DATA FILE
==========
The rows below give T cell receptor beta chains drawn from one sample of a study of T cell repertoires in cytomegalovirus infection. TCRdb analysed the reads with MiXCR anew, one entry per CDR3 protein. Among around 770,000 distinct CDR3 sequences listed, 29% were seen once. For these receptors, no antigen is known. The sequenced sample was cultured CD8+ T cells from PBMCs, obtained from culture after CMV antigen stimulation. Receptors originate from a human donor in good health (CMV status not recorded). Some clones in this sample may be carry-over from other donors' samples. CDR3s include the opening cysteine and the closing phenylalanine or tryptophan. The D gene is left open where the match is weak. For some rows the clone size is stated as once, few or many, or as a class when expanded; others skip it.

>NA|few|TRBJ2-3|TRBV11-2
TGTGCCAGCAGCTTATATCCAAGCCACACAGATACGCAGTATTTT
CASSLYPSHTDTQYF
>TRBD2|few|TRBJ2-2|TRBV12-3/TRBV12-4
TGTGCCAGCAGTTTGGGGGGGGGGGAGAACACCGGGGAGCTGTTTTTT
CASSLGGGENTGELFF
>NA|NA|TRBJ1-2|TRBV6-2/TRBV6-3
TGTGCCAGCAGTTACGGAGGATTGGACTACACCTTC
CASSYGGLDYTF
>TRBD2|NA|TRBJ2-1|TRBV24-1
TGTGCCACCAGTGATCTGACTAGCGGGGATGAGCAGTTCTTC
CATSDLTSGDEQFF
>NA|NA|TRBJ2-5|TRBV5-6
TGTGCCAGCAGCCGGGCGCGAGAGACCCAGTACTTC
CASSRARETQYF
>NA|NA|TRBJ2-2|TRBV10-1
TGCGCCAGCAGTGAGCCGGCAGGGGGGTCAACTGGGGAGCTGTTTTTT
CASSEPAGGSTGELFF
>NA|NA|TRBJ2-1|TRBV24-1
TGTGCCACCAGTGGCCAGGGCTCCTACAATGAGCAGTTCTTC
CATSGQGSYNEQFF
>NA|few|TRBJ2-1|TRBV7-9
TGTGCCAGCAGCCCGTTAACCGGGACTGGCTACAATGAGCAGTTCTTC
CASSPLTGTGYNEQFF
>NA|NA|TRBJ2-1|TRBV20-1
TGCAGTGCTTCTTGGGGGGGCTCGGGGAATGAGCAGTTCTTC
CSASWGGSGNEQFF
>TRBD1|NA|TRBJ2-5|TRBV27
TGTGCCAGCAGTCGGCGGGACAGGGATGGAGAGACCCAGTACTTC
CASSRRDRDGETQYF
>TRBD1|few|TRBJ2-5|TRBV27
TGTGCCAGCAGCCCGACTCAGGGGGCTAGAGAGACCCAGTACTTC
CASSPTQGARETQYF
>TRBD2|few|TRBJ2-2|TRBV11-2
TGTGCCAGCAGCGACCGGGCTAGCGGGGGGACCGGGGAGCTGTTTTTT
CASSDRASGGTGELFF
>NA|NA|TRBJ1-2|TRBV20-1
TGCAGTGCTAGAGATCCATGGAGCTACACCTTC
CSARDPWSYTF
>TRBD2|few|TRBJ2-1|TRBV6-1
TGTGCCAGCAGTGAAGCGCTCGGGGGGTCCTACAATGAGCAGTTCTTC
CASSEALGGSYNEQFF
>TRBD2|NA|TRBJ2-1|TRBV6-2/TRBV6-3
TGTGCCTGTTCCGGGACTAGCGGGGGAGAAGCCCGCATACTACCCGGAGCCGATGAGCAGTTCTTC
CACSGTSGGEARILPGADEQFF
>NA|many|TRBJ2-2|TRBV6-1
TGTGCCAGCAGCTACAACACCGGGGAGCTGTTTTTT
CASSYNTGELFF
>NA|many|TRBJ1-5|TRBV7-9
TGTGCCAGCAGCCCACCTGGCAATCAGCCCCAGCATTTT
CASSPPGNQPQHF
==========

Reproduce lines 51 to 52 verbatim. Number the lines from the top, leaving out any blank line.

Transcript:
TGTGCCAGCAGCCCACCTGGCAATCAGCCCCAGCATTTT
CASSPPGNQPQHF